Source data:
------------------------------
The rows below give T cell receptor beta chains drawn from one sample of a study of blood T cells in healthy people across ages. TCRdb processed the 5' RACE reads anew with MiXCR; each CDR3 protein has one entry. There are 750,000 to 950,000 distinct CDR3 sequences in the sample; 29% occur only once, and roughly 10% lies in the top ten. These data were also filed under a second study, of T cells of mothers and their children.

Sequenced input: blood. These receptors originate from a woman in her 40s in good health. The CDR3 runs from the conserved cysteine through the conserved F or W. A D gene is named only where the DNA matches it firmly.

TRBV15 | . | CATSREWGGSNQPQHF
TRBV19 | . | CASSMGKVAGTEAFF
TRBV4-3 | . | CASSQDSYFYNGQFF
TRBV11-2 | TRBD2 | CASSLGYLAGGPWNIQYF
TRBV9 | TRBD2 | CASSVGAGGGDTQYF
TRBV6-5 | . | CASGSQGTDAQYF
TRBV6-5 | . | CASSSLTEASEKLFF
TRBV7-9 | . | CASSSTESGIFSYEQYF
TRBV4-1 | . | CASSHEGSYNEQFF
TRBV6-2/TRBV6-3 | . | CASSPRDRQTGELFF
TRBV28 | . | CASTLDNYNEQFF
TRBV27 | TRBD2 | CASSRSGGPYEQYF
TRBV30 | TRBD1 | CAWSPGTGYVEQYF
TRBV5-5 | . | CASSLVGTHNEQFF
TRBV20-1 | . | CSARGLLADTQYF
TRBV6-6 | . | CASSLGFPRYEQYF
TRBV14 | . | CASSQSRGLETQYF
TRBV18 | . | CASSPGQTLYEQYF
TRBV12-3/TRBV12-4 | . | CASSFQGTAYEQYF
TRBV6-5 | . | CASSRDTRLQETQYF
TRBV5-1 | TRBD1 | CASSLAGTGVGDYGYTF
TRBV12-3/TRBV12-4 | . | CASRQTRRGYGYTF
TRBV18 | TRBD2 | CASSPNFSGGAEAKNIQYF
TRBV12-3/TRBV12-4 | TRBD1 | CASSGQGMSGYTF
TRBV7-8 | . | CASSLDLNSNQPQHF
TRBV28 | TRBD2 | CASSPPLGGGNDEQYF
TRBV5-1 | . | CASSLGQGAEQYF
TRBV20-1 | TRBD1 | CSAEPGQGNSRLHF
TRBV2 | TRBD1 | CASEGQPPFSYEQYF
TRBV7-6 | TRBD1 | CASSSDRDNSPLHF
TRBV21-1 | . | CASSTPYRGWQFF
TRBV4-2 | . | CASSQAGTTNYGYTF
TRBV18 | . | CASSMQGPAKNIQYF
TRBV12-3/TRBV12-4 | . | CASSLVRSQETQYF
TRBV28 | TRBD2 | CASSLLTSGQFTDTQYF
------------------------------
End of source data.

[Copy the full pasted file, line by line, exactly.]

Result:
The rows below give T cell receptor beta chains drawn from one sample of a study of blood T cells in healthy people across ages. TCRdb processed the 5' RACE reads anew with MiXCR; each CDR3 protein has one entry. There are 750,000 to 950,000 distinct CDR3 sequences in the sample; 29% occur only once, and roughly 10% lies in the top ten. These data were also filed under a second study, of T cells of mothers and their children.

Sequenced input: blood. These receptors originate from a woman in her 40s in good health. The CDR3 runs from the conserved cysteine through the conserved F or W. A D gene is named only where the DNA matches it firmly.

TRBV15 | . | CATSREWGGSNQPQHF
TRBV19 | . | CASSMGKVAGTEAFF
TRBV4-3 | . | CASSQDSYFYNGQFF
TRBV11-2 | TRBD2 | CASSLGYLAGGPWNIQYF
TRBV9 | TRBD2 | CASSVGAGGGDTQYF
TRBV6-5 | . | CASGSQGTDAQYF
TRBV6-5 | . | CASSSLTEASEKLFF
TRBV7-9 | . | CASSSTESGIFSYEQYF
TRBV4-1 | . | CASSHEGSYNEQFF
TRBV6-2/TRBV6-3 | . | CASSPRDRQTGELFF
TRBV28 | . | CASTLDNYNEQFF
TRBV27 | TRBD2 | CASSRSGGPYEQYF
TRBV30 | TRBD1 | CAWSPGTGYVEQYF
TRBV5-5 | . | CASSLVGTHNEQFF
TRBV20-1 | . | CSARGLLADTQYF
TRBV6-6 | . | CASSLGFPRYEQYF
TRBV14 | . | CASSQSRGLETQYF
TRBV18 | . | CASSPGQTLYEQYF
TRBV12-3/TRBV12-4 | . | CASSFQGTAYEQYF
TRBV6-5 | . | CASSRDTRLQETQYF
TRBV5-1 | TRBD1 | CASSLAGTGVGDYGYTF
TRBV12-3/TRBV12-4 | . | CASRQTRRGYGYTF
TRBV18 | TRBD2 | CASSPNFSGGAEAKNIQYF
TRBV12-3/TRBV12-4 | TRBD1 | CASSGQGMSGYTF
TRBV7-8 | . | CASSLDLNSNQPQHF
TRBV28 | TRBD2 | CASSPPLGGGNDEQYF
TRBV5-1 | . | CASSLGQGAEQYF
TRBV20-1 | TRBD1 | CSAEPGQGNSRLHF
TRBV2 | TRBD1 | CASEGQPPFSYEQYF
TRBV7-6 | TRBD1 | CASSSDRDNSPLHF
TRBV21-1 | . | CASSTPYRGWQFF
TRBV4-2 | . | CASSQAGTTNYGYTF
TRBV18 | . | CASSMQGPAKNIQYF
TRBV12-3/TRBV12-4 | . | CASSLVRSQETQYF
TRBV28 | TRBD2 | CASSLLTSGQFTDTQYF